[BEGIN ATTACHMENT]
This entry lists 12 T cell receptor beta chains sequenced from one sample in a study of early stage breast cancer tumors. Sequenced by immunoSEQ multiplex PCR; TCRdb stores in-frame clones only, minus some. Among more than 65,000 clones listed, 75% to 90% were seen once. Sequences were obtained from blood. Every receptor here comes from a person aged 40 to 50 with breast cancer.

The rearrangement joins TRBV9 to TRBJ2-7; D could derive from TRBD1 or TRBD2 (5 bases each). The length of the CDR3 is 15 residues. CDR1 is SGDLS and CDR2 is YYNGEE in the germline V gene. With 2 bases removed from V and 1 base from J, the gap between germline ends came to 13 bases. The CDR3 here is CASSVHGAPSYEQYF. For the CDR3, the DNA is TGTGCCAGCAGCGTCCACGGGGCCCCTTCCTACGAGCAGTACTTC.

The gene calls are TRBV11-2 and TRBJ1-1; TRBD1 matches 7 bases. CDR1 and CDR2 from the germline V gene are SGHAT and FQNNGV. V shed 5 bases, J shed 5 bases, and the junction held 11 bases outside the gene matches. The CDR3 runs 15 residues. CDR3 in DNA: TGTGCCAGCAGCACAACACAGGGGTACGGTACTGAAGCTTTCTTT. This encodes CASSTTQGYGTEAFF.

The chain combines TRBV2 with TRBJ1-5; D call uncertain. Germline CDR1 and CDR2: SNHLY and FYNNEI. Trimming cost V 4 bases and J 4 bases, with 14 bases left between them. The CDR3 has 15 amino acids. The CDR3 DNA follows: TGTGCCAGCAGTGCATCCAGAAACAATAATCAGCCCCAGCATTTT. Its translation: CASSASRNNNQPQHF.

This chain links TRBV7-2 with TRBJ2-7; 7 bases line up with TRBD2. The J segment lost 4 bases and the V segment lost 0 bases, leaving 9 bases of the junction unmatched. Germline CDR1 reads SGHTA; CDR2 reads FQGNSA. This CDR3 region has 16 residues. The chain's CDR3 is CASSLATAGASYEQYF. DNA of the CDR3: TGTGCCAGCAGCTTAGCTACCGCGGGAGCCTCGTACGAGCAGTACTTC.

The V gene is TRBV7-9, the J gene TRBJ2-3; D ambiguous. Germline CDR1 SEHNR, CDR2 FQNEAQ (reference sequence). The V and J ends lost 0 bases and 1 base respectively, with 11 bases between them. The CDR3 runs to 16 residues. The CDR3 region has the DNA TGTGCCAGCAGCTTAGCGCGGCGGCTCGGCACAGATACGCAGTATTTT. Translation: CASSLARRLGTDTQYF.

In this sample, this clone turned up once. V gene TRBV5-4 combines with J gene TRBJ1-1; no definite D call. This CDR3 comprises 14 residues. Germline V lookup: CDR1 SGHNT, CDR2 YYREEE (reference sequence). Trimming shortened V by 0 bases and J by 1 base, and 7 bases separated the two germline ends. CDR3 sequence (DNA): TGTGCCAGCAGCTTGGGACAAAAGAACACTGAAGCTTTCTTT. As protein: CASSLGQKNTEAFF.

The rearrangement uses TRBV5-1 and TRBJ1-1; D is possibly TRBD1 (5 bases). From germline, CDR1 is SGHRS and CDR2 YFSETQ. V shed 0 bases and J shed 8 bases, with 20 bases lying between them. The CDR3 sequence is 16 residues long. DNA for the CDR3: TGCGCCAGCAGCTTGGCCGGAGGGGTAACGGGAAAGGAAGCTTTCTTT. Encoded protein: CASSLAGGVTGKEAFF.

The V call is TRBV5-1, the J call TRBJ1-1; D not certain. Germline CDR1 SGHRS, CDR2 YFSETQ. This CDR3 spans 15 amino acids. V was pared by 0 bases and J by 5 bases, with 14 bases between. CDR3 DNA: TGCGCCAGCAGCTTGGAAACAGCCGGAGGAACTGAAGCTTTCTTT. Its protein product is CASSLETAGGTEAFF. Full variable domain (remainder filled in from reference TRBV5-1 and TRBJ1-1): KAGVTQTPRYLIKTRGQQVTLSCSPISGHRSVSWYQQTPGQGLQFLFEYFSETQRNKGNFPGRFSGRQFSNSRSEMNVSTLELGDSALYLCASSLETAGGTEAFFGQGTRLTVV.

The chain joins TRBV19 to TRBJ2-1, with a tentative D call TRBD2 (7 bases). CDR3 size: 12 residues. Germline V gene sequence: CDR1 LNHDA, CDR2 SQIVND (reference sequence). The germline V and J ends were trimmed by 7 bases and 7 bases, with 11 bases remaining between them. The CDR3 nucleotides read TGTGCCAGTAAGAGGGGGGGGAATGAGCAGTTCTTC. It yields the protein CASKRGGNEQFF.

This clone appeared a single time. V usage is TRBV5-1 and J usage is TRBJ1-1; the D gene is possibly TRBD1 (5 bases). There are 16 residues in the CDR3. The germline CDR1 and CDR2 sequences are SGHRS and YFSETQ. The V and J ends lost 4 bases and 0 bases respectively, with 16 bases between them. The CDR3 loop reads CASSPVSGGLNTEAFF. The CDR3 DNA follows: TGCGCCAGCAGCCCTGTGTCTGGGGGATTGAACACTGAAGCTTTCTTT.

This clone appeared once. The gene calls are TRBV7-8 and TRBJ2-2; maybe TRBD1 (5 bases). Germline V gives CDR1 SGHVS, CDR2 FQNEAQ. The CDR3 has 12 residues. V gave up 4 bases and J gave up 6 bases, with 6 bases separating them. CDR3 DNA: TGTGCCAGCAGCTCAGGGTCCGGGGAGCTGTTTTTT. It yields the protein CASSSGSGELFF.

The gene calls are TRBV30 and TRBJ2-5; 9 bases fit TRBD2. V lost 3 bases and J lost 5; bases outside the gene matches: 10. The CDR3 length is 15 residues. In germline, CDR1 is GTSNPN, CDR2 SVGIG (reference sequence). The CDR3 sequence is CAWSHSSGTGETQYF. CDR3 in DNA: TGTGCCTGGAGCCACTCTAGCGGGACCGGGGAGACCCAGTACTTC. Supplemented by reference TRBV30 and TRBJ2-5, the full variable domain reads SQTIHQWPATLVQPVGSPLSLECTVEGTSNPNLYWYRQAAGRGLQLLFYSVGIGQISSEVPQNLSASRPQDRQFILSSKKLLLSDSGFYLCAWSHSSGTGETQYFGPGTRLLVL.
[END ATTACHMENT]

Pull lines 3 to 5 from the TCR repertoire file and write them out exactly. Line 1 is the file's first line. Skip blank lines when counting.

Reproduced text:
The gene calls are TRBV11-2 and TRBJ1-1; TRBD1 matches 7 bases. CDR1 and CDR2 from the germline V gene are SGHAT and FQNNGV. V shed 5 bases, J shed 5 bases, and the junction held 11 bases outside the gene matches. The CDR3 runs 15 residues. CDR3 in DNA: TGTGCCAGCAGCACAACACAGGGGTACGGTACTGAAGCTTTCTTT. This encodes CASSTTQGYGTEAFF.

The chain combines TRBV2 with TRBJ1-5; D call uncertain. Germline CDR1 and CDR2: SNHLY and FYNNEI. Trimming cost V 4 bases and J 4 bases, with 14 bases left between them. The CDR3 has 15 amino acids. The CDR3 DNA follows: TGTGCCAGCAGTGCATCCAGAAACAATAATCAGCCCCAGCATTTT. Its translation: CASSASRNNNQPQHF.

This chain links TRBV7-2 with TRBJ2-7; 7 bases line up with TRBD2. The J segment lost 4 bases and the V segment lost 0 bases, leaving 9 bases of the junction unmatched. Germline CDR1 reads SGHTA; CDR2 reads FQGNSA. This CDR3 region has 16 residues. The chain's CDR3 is CASSLATAGASYEQYF. DNA of the CDR3: TGTGCCAGCAGCTTAGCTACCGCGGGAGCCTCGTACGAGCAGTACTTC.